Cheryl: Only Human. On her previous solo efforts, the results have often lacked personality.
Big singles like Call My Name and Fight For This Love - being honest - could have been anybody, no matter how infectious. And that's a shame, because no-one would really doubt there is a fiery personality lurking there. Only Human's conceit is of someone grasping their moment, taking control of their life, and it works in Cheryl Fernandez-Versini's favour.
From the Public Service Broadcasting-like intro, we move to the sparse but thumping EDM of Live Life Now. Cheryl's first appearance on the album is delivering an icey, robotic "what are you doing in this moment?" call to brass ring-grasping arms.
Nothing ever lingers so long that it grates, so we can forgive the sailing too close to Guetta winds of Stars. Likewise, Waiting For Lightning is an attempt at the big-chorused pop anthem so beloved of Katy Perry.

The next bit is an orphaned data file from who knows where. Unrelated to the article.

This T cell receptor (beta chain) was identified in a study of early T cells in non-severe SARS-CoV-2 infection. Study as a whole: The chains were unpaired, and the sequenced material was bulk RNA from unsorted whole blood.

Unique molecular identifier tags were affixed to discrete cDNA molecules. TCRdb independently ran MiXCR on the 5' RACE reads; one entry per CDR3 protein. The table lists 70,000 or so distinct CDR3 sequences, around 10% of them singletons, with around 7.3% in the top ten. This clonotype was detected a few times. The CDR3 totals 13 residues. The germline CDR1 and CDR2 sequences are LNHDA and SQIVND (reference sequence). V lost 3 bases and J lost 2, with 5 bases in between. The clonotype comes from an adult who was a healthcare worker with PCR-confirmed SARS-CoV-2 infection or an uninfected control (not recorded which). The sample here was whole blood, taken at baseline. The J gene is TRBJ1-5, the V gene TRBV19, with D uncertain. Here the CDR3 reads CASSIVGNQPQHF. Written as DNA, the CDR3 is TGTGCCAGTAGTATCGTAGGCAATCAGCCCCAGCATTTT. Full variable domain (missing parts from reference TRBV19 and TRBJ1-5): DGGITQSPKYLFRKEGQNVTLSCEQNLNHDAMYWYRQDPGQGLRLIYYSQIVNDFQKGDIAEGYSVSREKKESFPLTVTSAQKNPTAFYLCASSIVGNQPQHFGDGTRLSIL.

More interesting fare comes in the form of Crazy Stupid Love, on which Tinie Tempah adds guest vocals over tribal beats and wonky, parping horns. The tribal motif returns later on Fight On, a track that - somewhat bizarrely - is reminiscent of Peter Gabriel's Biko.
Tattoo is built over an old school hip-hop loop and the track is a success for its simplicity, ditto the giddy sugar-rush of Firecracker which recalls her superb Girls Aloud past. The loved-up Mrs. Fernandez-Versini comes out on the sensuous All In One Night, and Coming Up For Air.
While Only Human is never bad, it is occasionally bland, I Don't Care a case-in-point. But the overarching theme of positivity wins out.